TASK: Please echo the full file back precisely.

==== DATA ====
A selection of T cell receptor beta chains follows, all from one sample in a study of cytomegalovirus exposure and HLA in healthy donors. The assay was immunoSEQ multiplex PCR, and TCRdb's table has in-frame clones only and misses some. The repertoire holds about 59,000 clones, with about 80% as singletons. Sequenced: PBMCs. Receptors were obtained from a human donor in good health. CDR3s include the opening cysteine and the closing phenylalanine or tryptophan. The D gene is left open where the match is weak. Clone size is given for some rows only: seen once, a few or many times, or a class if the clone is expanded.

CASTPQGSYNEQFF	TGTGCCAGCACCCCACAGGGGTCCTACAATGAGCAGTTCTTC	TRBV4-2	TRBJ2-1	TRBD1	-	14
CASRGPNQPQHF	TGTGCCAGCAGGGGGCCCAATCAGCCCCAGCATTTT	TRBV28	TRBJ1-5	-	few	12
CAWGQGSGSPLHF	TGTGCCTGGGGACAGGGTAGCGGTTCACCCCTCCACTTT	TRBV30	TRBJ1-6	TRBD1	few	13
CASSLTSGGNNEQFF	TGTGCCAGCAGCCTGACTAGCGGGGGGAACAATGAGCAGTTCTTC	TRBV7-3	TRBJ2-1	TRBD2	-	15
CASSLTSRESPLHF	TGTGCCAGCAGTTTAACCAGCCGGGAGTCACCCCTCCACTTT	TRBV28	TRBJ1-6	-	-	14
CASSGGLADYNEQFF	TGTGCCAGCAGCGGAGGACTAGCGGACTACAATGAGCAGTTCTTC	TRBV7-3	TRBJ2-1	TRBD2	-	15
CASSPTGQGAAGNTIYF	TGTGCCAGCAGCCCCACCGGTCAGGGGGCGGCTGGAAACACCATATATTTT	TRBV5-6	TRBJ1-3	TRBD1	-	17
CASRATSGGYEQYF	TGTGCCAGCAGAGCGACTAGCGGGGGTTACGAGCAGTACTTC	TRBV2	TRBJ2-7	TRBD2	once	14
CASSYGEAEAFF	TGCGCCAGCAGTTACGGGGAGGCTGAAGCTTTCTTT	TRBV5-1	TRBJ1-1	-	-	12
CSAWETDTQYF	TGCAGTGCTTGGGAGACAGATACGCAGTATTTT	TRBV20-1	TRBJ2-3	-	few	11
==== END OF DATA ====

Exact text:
A selection of T cell receptor beta chains follows, all from one sample in a study of cytomegalovirus exposure and HLA in healthy donors. The assay was immunoSEQ multiplex PCR, and TCRdb's table has in-frame clones only and misses some. The repertoire holds about 59,000 clones, with about 80% as singletons. Sequenced: PBMCs. Receptors were obtained from a human donor in good health. CDR3s include the opening cysteine and the closing phenylalanine or tryptophan. The D gene is left open where the match is weak. Clone size is given for some rows only: seen once, a few or many times, or a class if the clone is expanded.

CASTPQGSYNEQFF	TGTGCCAGCACCCCACAGGGGTCCTACAATGAGCAGTTCTTC	TRBV4-2	TRBJ2-1	TRBD1	-	14
CASRGPNQPQHF	TGTGCCAGCAGGGGGCCCAATCAGCCCCAGCATTTT	TRBV28	TRBJ1-5	-	few	12
CAWGQGSGSPLHF	TGTGCCTGGGGACAGGGTAGCGGTTCACCCCTCCACTTT	TRBV30	TRBJ1-6	TRBD1	few	13
CASSLTSGGNNEQFF	TGTGCCAGCAGCCTGACTAGCGGGGGGAACAATGAGCAGTTCTTC	TRBV7-3	TRBJ2-1	TRBD2	-	15
CASSLTSRESPLHF	TGTGCCAGCAGTTTAACCAGCCGGGAGTCACCCCTCCACTTT	TRBV28	TRBJ1-6	-	-	14
CASSGGLADYNEQFF	TGTGCCAGCAGCGGAGGACTAGCGGACTACAATGAGCAGTTCTTC	TRBV7-3	TRBJ2-1	TRBD2	-	15
CASSPTGQGAAGNTIYF	TGTGCCAGCAGCCCCACCGGTCAGGGGGCGGCTGGAAACACCATATATTTT	TRBV5-6	TRBJ1-3	TRBD1	-	17
CASRATSGGYEQYF	TGTGCCAGCAGAGCGACTAGCGGGGGTTACGAGCAGTACTTC	TRBV2	TRBJ2-7	TRBD2	once	14
CASSYGEAEAFF	TGCGCCAGCAGTTACGGGGAGGCTGAAGCTTTCTTT	TRBV5-1	TRBJ1-1	-	-	12
CSAWETDTQYF	TGCAGTGCTTGGGAGACAGATACGCAGTATTTT	TRBV20-1	TRBJ2-3	-	few	11